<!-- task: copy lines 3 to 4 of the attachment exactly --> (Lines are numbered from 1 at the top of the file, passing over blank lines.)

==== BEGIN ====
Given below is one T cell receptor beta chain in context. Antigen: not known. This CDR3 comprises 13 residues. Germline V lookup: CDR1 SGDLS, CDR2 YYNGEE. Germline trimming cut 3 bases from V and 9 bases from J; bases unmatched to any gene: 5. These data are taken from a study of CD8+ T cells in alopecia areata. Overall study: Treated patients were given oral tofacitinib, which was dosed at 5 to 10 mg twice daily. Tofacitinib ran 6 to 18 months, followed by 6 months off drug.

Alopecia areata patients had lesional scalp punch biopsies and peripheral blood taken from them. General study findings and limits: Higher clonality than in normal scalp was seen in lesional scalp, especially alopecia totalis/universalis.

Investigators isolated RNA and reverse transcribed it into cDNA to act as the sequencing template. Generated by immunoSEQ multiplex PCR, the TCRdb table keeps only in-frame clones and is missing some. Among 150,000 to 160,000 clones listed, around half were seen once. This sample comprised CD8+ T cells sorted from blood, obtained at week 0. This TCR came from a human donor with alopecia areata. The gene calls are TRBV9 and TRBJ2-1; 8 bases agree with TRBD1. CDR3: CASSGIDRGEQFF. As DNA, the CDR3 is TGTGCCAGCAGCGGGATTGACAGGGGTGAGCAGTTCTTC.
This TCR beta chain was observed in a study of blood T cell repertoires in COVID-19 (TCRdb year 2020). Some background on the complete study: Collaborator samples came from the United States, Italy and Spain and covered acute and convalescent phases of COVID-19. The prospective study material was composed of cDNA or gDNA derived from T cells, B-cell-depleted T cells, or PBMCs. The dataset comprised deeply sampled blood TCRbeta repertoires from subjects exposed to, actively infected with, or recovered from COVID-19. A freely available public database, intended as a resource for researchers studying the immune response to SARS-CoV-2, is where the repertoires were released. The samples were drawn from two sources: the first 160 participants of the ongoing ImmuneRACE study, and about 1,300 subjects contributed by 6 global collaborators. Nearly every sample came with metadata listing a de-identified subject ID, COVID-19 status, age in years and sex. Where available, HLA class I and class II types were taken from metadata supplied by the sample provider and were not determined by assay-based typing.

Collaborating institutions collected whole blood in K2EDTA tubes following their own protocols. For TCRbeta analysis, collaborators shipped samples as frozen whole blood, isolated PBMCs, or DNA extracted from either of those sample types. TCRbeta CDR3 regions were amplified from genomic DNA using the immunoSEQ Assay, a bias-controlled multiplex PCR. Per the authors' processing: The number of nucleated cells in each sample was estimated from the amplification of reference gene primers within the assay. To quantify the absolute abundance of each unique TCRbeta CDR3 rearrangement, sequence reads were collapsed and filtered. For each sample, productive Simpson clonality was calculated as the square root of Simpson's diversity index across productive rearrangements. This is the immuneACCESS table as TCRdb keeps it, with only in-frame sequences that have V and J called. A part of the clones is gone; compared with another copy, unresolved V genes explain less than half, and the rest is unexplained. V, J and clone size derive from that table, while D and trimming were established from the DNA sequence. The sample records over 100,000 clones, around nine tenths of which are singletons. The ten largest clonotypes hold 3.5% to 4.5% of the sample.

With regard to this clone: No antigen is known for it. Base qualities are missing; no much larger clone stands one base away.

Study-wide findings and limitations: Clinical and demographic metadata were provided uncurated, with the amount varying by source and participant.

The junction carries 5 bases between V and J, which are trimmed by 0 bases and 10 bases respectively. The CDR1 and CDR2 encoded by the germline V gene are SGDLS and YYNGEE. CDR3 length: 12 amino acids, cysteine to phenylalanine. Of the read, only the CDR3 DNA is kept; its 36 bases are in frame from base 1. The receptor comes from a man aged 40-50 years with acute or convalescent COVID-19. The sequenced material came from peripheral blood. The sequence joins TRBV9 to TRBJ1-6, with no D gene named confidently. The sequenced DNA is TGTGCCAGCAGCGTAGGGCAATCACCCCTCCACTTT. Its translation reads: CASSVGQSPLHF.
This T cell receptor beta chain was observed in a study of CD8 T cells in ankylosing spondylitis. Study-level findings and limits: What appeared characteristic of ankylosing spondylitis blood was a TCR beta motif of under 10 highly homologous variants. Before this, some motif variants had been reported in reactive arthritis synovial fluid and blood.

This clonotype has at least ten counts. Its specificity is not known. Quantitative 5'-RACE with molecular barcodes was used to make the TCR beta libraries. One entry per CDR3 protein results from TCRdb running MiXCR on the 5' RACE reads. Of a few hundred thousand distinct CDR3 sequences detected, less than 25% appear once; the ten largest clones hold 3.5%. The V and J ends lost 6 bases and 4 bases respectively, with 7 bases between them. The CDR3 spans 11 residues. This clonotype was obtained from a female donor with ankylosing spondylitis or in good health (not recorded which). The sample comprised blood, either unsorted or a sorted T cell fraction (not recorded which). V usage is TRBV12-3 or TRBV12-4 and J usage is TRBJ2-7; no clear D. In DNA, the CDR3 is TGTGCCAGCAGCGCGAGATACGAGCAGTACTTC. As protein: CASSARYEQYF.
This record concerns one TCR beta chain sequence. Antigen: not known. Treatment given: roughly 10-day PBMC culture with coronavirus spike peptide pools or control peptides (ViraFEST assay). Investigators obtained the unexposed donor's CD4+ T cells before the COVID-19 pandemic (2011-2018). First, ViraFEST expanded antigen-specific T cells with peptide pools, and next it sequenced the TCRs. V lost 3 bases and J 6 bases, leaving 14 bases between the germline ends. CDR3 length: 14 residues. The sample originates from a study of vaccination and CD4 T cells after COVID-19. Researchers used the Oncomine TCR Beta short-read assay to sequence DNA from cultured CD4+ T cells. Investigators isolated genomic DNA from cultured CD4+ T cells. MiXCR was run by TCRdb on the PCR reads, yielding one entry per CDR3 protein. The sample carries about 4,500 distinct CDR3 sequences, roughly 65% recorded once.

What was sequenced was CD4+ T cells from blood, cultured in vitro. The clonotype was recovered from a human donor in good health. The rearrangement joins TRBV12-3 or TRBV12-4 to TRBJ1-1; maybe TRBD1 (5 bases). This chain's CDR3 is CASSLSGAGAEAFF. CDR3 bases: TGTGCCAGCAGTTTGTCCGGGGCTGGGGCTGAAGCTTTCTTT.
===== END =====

Investigators isolated RNA and reverse transcribed it into cDNA to act as the sequencing template. Generated by immunoSEQ multiplex PCR, the TCRdb table keeps only in-frame clones and is missing some. Among 150,000 to 160,000 clones listed, around half were seen once. This sample comprised CD8+ T cells sorted from blood, obtained at week 0. This TCR came from a human donor with alopecia areata. The gene calls are TRBV9 and TRBJ2-1; 8 bases agree with TRBD1. CDR3: CASSGIDRGEQFF. As DNA, the CDR3 is TGTGCCAGCAGCGGGATTGACAGGGGTGAGCAGTTCTTC.
This TCR beta chain was observed in a study of blood T cell repertoires in COVID-19 (TCRdb year 2020). Some background on the complete study: Collaborator samples came from the United States, Italy and Spain and covered acute and convalescent phases of COVID-19. The prospective study material was composed of cDNA or gDNA derived from T cells, B-cell-depleted T cells, or PBMCs. The dataset comprised deeply sampled blood TCRbeta repertoires from subjects exposed to, actively infected with, or recovered from COVID-19. A freely available public database, intended as a resource for researchers studying the immune response to SARS-CoV-2, is where the repertoires were released. The samples were drawn from two sources: the first 160 participants of the ongoing ImmuneRACE study, and about 1,300 subjects contributed by 6 global collaborators. Nearly every sample came with metadata listing a de-identified subject ID, COVID-19 status, age in years and sex. Where available, HLA class I and class II types were taken from metadata supplied by the sample provider and were not determined by assay-based typing.